• How has incorporation into the “family of white nations” obscured possible avenues of comparative research — and collective activism — around histories of debt or restitution of artefacts from European museums that might place Greece in the same frame with Haiti or Benin?
  • Might the linear history of the Greek nation “from antiquity to the present” be juxtaposed to that of other modern nation-states scripted within the mold of European prototypes, such as India, which also has been imagined as the rebirth of an ancient civilization and similarly views its Muslim past as a barbarous “dark age,” justifying contemporary discrimination against Muslim minorities?

Postcard of the Jewish Cemetery of Thessaloniki by German watchmaker G. Bader. 1915. Source: Wikimedia Commons

Materialities

It is unquestionable that the (re)viewing of the monumental landscape in Greece is of key significance for the decolonization of Europe. At the same time this process plays a central role in ongoing local struggles against racism, xenophobia, patriarchy and islamophobia. Τhe questions that follow are based on a search for new methodologies for both understanding and activating memory beyond institutionalized ideas of the historical that routinely separate the past from the present, imagination from truth and the bodies and the senses from objects and environments.

  • An abundance of studies by historians, archaeologists, curators and anthropologists have examined how the colonial genealogies of “Hellas” have been made material in contemporary Greece through its use as an outpost to manifest the European origin story by way of a capillary networks of excavations and museums. Less explored has been the impact of this massive exhumation of ancient bodies as an embodied, enacted and disputed practice — and form of labor — on modern Greek identification with whiteness. How has the ambivalent inclusion of modern Greeks in the sphere of white Europeanness blocked comparison with practices of necroviolence, including stripping corpses of their objects and museum display, targeting black and brown “natives” and their lands in the context of settler colonialism?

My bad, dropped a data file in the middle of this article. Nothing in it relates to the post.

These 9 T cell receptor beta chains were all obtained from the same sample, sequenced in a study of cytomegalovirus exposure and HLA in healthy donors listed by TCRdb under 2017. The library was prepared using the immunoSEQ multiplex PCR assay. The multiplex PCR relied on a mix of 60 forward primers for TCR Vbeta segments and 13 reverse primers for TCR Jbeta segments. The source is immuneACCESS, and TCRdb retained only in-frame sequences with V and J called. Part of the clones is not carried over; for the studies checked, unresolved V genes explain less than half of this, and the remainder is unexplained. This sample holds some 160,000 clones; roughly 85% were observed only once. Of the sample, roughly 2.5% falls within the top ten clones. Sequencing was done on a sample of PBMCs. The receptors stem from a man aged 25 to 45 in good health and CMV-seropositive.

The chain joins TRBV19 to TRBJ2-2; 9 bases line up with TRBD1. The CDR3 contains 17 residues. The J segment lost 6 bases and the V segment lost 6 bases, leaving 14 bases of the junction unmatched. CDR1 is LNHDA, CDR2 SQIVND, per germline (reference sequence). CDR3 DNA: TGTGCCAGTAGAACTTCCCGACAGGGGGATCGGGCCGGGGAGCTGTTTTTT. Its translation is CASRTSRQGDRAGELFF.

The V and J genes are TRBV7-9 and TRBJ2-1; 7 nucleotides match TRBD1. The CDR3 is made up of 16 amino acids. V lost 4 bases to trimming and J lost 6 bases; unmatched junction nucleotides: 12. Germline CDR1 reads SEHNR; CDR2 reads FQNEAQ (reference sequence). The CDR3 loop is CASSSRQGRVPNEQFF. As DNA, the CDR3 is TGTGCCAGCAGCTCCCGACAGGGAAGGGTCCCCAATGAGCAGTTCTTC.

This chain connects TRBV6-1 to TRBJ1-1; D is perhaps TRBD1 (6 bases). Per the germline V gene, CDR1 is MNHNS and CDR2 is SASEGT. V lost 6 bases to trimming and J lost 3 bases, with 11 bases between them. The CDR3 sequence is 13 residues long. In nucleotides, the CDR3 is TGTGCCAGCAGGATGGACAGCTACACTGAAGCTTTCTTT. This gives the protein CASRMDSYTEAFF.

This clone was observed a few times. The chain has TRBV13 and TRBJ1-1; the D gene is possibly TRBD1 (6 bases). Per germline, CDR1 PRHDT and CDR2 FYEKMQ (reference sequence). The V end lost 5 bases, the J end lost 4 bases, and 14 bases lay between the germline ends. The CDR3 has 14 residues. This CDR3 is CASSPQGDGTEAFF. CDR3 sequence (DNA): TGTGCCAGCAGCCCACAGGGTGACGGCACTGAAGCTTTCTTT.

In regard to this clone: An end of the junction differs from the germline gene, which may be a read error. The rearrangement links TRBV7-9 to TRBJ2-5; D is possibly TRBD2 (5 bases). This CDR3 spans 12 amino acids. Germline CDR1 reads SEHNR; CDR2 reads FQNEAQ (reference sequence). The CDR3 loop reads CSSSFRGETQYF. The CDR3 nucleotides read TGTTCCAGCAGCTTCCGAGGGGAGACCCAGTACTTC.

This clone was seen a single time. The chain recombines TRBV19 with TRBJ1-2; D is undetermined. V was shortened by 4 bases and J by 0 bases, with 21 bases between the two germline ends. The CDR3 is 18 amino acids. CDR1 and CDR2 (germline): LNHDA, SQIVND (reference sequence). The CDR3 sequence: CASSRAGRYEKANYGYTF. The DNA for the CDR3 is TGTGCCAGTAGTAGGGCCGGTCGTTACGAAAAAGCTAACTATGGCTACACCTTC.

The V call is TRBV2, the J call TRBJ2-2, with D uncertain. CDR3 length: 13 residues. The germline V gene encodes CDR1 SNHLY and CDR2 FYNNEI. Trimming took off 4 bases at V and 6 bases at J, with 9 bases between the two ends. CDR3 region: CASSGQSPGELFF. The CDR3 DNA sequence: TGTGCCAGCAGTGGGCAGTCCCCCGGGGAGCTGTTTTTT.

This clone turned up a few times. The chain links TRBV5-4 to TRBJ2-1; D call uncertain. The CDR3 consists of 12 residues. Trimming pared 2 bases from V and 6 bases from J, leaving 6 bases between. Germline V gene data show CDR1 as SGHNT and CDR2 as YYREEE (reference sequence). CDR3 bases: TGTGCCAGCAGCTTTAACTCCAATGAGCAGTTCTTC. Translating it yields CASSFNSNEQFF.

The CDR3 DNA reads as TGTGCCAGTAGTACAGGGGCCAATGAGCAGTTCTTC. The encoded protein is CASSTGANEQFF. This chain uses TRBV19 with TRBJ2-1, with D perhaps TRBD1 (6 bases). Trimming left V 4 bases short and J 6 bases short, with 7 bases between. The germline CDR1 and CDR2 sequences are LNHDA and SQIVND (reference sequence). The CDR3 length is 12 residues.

• The establishment of the Greek state entailed the destruction and/ or lack of care for the artefacts of populations that do not fit into the purified ethno-religious national culture or suit the classist ideals of its elite, including religious/political buildings, folk architecture, personal items, non-Orthodox cemeteries. For many years now, research and public interventions by academics, architects and artists have documented and restored these marginalized materialities in Greek space, demonstrating their significance for the restitution of the history of those populations and their contemporary presence in Greek society. Could we read in these combined practices of conservation of ancient materialities and destruction or neglect of others modes of identification with European ideas of whiteness — and, conversely, in histories of non-compliance to racialized hierarchies potential openings toward cosmopolitical associations and alternative cosmologies?
  • In many places around the world, the racialized, patriarchal and heteronormative ideals inscribed in the monumental landscape are being contested through spectacular acts of physical defacement, as well as community discussions, counter-tours and architectural contests. How might these global developments be brought into productive dialogue with analogous critiques and political performances of redress in the Greek context, particularly those that have been staged in the past by anti-nationalist, anti-militarist, feminist and queer groups?
  • What could it mean to “decolonize the museum” or “decolonize the university” in the Greek context?

 

convener: Penelope Papailias

The toppled statue of the 33rd U.S. President Harry S. Truman during demonstrations in Athens. 2006. Credit: Eurokinissi